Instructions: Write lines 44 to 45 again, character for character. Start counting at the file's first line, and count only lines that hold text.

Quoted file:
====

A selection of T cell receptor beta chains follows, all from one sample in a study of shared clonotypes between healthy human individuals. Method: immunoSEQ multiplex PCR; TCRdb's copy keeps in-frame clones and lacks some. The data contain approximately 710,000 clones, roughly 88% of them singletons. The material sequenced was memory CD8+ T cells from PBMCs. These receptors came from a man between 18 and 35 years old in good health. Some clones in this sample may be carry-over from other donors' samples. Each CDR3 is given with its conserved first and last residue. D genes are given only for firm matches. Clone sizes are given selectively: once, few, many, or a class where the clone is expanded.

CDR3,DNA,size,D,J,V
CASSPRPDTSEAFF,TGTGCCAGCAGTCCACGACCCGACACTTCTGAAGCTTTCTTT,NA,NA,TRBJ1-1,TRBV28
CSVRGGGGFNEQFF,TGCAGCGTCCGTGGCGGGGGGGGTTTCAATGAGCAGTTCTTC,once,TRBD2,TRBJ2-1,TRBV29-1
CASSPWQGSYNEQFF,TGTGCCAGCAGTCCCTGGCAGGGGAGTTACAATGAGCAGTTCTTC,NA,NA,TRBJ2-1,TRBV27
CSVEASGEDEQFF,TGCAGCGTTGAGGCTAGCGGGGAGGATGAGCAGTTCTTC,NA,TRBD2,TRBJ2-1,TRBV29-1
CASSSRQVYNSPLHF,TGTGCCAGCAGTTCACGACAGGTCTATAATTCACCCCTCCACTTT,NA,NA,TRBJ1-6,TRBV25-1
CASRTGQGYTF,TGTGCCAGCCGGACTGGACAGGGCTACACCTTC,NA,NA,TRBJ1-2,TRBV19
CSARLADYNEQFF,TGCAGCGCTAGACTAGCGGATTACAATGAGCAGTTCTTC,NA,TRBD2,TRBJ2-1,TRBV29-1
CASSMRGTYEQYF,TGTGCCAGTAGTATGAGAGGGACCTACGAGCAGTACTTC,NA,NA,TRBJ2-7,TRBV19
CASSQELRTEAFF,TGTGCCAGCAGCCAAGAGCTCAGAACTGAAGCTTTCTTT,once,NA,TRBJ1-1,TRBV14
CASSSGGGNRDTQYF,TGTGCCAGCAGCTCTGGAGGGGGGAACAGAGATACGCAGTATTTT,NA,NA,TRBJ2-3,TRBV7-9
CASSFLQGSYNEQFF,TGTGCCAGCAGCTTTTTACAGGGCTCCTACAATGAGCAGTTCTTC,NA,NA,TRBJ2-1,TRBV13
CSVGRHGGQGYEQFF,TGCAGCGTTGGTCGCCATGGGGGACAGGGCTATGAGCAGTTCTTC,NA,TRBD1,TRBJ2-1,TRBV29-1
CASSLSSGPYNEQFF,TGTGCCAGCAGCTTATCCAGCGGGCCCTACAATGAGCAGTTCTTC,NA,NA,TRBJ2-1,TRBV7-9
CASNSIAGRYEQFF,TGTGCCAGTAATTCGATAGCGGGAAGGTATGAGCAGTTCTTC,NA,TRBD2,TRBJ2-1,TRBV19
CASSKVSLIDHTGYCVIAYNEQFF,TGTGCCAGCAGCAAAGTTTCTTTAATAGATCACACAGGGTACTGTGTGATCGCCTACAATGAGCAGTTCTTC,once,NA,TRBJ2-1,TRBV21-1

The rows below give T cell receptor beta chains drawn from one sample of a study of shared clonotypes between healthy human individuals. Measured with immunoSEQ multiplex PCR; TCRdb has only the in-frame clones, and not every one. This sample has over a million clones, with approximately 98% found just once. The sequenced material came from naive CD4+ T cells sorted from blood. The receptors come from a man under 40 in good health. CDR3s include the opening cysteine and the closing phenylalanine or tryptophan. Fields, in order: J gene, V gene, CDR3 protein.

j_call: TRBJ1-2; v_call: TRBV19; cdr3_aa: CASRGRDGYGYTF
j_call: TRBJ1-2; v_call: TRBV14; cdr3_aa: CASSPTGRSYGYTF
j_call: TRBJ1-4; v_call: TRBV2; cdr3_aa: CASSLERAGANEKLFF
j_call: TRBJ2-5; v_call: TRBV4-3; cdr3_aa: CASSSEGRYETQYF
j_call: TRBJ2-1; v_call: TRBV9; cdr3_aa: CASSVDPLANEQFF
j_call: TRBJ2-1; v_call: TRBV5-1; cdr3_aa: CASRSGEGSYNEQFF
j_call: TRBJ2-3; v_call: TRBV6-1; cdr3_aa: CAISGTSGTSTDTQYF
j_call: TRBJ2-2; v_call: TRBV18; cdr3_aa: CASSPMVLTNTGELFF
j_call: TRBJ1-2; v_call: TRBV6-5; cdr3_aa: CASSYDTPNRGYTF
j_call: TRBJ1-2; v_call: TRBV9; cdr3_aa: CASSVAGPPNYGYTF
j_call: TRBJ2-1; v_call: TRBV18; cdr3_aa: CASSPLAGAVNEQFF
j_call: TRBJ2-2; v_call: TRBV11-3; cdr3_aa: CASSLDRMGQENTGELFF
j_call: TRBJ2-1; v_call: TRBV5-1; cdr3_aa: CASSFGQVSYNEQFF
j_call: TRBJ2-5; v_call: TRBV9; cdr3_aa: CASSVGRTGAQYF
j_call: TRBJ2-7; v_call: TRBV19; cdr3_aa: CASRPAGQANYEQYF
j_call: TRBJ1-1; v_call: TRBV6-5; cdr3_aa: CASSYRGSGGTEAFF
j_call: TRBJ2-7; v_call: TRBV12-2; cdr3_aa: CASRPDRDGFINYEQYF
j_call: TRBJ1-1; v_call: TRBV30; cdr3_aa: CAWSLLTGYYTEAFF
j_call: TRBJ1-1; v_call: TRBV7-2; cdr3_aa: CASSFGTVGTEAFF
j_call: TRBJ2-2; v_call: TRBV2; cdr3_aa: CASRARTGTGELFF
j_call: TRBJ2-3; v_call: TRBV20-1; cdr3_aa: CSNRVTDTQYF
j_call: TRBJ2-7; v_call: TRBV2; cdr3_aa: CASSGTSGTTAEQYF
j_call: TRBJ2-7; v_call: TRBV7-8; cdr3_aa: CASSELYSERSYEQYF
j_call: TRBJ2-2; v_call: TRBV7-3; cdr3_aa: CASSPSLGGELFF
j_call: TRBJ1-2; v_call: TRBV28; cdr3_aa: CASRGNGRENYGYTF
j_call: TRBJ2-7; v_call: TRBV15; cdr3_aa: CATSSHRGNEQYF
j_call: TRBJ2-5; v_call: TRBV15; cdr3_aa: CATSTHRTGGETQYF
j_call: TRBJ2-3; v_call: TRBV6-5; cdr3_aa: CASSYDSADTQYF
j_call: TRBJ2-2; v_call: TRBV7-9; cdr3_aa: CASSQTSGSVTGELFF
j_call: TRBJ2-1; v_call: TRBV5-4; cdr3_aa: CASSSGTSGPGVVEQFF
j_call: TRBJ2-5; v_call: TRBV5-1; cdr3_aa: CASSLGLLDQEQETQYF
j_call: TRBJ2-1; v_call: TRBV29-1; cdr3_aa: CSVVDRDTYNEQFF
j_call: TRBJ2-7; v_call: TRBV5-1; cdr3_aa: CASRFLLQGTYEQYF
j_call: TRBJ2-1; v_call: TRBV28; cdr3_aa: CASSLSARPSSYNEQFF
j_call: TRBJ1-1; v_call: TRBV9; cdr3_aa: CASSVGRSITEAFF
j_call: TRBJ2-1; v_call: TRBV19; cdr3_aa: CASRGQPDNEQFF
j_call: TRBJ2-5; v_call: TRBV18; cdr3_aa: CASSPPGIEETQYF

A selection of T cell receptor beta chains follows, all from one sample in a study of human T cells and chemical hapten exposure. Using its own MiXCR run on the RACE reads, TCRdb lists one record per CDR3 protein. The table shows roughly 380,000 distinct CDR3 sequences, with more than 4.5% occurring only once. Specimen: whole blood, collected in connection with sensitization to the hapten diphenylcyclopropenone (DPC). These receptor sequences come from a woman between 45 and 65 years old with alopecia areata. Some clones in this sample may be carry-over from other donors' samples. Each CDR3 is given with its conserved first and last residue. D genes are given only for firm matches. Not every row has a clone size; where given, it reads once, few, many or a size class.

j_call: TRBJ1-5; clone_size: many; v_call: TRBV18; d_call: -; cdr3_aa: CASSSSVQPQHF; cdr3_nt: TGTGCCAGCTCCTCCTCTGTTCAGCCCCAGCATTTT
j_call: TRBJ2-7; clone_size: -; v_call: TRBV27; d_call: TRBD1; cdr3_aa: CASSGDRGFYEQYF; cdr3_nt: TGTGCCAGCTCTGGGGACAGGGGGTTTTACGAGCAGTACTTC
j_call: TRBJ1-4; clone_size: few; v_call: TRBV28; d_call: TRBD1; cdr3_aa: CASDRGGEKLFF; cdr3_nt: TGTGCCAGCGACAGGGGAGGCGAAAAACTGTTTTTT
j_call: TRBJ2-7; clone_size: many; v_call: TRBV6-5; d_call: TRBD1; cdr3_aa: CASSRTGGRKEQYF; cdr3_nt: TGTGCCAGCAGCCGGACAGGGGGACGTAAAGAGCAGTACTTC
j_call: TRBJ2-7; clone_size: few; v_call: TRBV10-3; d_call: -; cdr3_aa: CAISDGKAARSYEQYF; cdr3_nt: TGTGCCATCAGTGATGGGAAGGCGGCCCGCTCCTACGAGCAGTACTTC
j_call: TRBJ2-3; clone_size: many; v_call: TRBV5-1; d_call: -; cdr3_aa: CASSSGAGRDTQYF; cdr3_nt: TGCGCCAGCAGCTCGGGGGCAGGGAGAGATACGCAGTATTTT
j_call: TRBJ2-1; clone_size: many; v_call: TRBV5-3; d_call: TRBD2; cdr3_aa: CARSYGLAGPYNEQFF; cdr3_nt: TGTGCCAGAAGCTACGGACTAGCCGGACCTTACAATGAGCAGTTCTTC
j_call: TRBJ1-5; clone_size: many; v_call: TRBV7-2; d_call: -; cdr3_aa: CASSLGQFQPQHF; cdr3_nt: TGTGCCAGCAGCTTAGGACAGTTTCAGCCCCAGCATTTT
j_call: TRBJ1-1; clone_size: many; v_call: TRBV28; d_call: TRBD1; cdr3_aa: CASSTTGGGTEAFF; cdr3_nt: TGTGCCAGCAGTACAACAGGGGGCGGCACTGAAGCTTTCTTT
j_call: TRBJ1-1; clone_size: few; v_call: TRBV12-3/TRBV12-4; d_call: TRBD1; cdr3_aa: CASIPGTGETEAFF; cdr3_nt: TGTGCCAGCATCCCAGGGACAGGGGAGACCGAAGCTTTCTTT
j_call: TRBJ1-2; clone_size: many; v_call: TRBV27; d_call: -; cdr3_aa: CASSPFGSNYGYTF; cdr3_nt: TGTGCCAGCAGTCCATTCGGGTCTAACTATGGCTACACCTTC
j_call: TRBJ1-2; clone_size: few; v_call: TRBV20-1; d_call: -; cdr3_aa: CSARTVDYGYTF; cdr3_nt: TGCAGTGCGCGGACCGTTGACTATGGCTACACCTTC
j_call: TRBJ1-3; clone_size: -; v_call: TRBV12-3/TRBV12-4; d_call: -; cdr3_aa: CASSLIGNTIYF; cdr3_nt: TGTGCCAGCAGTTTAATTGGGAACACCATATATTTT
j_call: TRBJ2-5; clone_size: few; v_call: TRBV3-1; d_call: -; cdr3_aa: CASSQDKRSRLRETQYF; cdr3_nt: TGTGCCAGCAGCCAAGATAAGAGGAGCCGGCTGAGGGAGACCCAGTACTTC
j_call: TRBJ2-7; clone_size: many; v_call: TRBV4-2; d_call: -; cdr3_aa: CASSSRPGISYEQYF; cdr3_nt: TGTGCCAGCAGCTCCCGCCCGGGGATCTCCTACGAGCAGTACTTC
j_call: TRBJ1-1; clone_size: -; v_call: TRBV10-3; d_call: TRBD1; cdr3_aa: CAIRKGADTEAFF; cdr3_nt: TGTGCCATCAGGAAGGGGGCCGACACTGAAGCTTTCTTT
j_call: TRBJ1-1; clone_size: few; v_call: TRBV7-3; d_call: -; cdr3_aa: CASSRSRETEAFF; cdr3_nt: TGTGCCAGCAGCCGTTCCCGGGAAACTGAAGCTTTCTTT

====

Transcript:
j_call: TRBJ2-7; v_call: TRBV15; cdr3_aa: CATSSHRGNEQYF
j_call: TRBJ2-5; v_call: TRBV15; cdr3_aa: CATSTHRTGGETQYF